Awkward Assumptions

With age is supposed to come wisdom. By this point in my life, I really should be getting pretty darn wise. I have at least learned to keep my mouth shut (most of the time), following the old maxim “When in doubt, DON’T SAY IT!” Foot-in-mouth disease is part and parcel of the human condition – rare indeed is the person who can claim never to have given utterance to an unfortunate assumption along the lines of:

–    “When are you due?”

–    “You’re expecting? I didn’t even know you were married!”

–    “And this must be your mother!”

We do this because as human beings we are constantly assuming. I assume when I get up in the morning that there will be hot water for my shower. I assume when I head off for work that I am still employed. I assume when I have put in my 40 hours at work that I am going to get paid.

Fortunately, these are generally speaking well-founded assumptions. I have paid the water bill; I have paid the electric bill – I have good reason to assume that there will be hot water. I have fulfilled my job requirements; I have refrained from succumbing to pugilistic tantrums at work – I have good reason to assume that I still have a job. I signed a contract when I was hired; that contract stipulates that I will be paid a certain amount upon completion of my duties – I have good reason to assume that I will receive remuneration come pay day.

It is when we stray into the territory of unfounded assumptions that we encounter all sorts of unexpected and uncomfortable situations. My employer is reputable – but what if I had signed up with some fly-by-night organization, here today and gone tomorrow? Would my assumption that I will get paid for my efforts necessarily pan out? My job duties have been clearly laid out, and my supervisor will certainly speak up if I am not fulfilling them adequately – but what if I were left unsupervised to decide for myself what exactly my job entailed and how best to achieve the goals of the position? That worked back when I was self-employed, but I now work for an organization – I need to impress, not myself, but my employer with my efforts. What if after all my hard work my employer felt that I hadn’t fulfilled the requirements of my job?

So, assumptions are a part of life – without making any assumptions a human being could scarcely function. However, it is in our own best interest to avoid unfounded assumptions. Unfounded assumptions can lead to some very sticky situations. Assuming that you have a million dollars in the bank, and basing your budget on that assumption can have some really awkward financial consequences. Best to know exactly where you stand financially BEFORE you start spending the money….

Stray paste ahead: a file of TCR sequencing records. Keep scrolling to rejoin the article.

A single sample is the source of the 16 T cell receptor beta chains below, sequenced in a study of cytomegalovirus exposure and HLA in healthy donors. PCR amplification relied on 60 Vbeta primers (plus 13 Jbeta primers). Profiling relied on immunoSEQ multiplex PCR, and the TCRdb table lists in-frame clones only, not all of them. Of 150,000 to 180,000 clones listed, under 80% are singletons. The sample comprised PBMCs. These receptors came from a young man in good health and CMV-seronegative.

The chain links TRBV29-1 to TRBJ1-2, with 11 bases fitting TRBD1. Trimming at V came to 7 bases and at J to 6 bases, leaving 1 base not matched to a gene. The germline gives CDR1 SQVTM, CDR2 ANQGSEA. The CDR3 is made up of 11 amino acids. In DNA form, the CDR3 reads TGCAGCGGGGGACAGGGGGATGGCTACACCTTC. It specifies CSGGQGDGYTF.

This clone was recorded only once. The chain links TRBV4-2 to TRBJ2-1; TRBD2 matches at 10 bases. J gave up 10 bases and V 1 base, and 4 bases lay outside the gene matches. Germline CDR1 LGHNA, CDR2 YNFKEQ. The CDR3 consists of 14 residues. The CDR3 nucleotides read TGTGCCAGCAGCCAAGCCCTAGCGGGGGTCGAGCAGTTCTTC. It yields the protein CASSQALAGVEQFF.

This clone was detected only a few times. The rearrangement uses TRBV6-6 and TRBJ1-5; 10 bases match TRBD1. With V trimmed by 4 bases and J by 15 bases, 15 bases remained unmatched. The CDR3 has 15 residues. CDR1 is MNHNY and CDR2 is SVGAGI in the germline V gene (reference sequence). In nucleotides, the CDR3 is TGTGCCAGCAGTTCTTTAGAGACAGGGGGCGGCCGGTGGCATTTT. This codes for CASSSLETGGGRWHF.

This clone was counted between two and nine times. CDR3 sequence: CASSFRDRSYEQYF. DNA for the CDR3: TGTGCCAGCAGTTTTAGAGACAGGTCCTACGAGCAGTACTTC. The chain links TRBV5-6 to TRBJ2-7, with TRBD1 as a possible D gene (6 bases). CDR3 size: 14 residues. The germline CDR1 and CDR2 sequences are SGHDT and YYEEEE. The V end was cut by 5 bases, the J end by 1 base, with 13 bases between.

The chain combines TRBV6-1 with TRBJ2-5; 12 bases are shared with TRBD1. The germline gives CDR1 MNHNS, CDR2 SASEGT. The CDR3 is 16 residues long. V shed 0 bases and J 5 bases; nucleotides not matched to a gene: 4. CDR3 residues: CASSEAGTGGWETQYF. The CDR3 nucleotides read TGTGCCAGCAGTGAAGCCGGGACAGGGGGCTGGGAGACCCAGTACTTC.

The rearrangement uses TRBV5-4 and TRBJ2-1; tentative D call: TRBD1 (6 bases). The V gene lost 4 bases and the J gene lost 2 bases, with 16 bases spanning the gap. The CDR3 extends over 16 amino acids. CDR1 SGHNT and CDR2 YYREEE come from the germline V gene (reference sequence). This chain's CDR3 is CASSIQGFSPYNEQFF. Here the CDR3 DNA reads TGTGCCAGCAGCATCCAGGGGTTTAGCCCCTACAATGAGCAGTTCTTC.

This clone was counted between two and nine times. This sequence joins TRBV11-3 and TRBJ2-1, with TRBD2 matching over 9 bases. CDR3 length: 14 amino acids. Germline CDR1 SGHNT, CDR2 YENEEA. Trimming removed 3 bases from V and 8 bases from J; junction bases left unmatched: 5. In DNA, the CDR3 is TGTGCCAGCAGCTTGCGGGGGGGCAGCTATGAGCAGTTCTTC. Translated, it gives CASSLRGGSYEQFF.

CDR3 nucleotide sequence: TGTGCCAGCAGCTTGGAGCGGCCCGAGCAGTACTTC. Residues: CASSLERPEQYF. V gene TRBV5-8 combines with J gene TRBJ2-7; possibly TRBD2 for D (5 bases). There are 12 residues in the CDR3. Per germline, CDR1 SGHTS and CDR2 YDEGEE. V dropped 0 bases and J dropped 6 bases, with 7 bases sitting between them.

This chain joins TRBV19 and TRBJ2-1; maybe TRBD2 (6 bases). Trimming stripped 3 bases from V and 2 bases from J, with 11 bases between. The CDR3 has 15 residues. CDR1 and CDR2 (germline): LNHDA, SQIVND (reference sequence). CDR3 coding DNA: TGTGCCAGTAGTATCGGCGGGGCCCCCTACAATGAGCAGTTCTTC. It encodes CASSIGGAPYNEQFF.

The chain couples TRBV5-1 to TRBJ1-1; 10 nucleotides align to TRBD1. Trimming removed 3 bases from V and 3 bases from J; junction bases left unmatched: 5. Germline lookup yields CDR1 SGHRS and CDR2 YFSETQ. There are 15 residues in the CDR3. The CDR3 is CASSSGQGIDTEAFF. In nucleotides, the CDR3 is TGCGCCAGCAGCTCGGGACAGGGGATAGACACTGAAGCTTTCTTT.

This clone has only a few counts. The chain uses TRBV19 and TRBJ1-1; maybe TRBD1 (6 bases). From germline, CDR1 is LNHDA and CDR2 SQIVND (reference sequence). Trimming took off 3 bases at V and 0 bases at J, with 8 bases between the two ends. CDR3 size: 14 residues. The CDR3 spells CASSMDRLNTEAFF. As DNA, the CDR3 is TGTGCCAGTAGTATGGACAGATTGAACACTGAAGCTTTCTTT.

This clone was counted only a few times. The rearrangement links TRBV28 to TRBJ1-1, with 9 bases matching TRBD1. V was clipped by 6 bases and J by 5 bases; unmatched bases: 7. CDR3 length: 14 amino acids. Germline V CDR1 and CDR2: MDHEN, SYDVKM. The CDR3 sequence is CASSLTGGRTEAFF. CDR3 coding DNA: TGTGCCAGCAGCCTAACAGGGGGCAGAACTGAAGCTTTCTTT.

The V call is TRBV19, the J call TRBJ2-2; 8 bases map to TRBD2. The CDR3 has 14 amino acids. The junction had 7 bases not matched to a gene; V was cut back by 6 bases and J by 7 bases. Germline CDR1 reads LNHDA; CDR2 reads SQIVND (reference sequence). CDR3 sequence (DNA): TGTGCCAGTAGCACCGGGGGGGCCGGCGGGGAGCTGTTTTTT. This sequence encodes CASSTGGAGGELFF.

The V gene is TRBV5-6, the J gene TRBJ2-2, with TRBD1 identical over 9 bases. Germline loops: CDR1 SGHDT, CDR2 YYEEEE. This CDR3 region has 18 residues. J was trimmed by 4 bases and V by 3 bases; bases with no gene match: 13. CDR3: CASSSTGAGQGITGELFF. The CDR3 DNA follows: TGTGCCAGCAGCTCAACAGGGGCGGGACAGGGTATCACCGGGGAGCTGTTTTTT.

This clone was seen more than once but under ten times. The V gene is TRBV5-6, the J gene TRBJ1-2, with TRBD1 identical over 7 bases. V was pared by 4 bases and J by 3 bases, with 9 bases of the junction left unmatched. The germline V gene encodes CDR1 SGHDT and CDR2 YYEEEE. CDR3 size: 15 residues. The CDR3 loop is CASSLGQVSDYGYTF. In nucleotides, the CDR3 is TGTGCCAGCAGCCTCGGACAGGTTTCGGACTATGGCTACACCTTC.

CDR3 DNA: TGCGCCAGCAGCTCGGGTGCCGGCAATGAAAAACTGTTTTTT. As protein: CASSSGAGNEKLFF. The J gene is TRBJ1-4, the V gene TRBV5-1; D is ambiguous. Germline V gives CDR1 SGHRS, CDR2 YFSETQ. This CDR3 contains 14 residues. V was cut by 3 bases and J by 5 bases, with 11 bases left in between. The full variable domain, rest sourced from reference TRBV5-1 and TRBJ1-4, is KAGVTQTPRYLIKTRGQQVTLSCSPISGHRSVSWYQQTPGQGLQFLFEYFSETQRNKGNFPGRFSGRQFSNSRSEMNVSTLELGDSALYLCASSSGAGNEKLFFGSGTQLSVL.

As an Evangelical I was operating on the foundational assumption that the Reformation led by Martin Luther was a good thing. I had heard all my life that God in His goodness sent Luther to scrape the barnacles off the foundering ship S.S. Christianity, returning her to her original seaworthy condition. I never questioned that version of events. Our conservative Protestant understanding of Scripture was, I believed, the same as that of the Christians of the New Testament. Every church I had ever attended had assured me that there was a “golden chain of believers” down through the centuries, all professing the same faith taught by whatever Protestant denomination I happened to be affiliated with at the moment. When Luther broke from the Catholic Church, he officially restored the true Christianity that true Christian believers had been preserving in the privacy of their own hearts down through the centuries. I never questioned this. Then one day it occurred to me to try to find out something about the early Christians – surely there must be some writings extant from the Christians who lived in the centuries after the death of the apostles. I googled the term “golden chain of believers,” and came up with … n-o-t-h-i-n-g.

I tried similar terms such as “the scarlet thread of believers” (thinking maybe we had confused it with the “scarlet thread of redemption” that runs through Scripture). I began searching doggedly for some kind of true believer chain or thread akin to the one we always talked about. I finally googled a generic “early Christian beliefs” and got some results, but none of them looked even remotely Protestant. Most of them looked distinctly un-Protestant, as in “Catholic.” Galled, I began reading the writings of those early Christians on the subjects of eternal security, faith and works, baptism, communion, church government, etc., and came to the glum realization that our “golden chain of believers” had been nothing but a great big myth.

The existence of this nonexistent “golden chain,” of course, was never subjected to investigation – it was assumed. It was assumed that the first Christians adhered to the doctrines of sola Scriptura and sola fide, because we Evangelicals read those doctrines into our King James and our NIV, and we could not conceive of “real Christians” who did not see the same things in Scripture that we saw there. It was assumed that the first Christians believed that baptism and communion were symbols rather than sacraments, because that was our “truth” and we knew that those first Christians had the “truth” as well. It was assumed that there was no hierarchical structure in the early Christian churches, no bishops and priests, certainly no pope, because we knew that “real Christians” worshipped God in spirit and in truth, and that necessarily precluded a Spirit-smothering hierarchy.